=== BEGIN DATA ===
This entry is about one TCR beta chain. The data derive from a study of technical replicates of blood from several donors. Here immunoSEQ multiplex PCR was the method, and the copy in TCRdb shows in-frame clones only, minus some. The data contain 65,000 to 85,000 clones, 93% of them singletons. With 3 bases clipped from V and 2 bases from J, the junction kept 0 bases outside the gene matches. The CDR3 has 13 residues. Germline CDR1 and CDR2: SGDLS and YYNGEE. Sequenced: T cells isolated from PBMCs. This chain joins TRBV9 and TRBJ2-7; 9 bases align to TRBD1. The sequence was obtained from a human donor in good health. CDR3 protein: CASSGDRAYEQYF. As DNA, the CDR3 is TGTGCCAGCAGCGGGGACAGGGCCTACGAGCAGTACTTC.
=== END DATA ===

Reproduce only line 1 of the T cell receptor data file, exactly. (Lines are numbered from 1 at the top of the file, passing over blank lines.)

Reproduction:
This entry is about one TCR beta chain. The data derive from a study of technical replicates of blood from several donors. Here immunoSEQ multiplex PCR was the method, and the copy in TCRdb shows in-frame clones only, minus some. The data contain 65,000 to 85,000 clones, 93% of them singletons. With 3 bases clipped from V and 2 bases from J, the junction kept 0 bases outside the gene matches. The CDR3 has 13 residues. Germline CDR1 and CDR2: SGDLS and YYNGEE. Sequenced: T cells isolated from PBMCs. This chain joins TRBV9 and TRBJ2-7; 9 bases align to TRBD1. The sequence was obtained from a human donor in good health. CDR3 protein: CASSGDRAYEQYF. As DNA, the CDR3 is TGTGCCAGCAGCGGGGACAGGGCCTACGAGCAGTACTTC.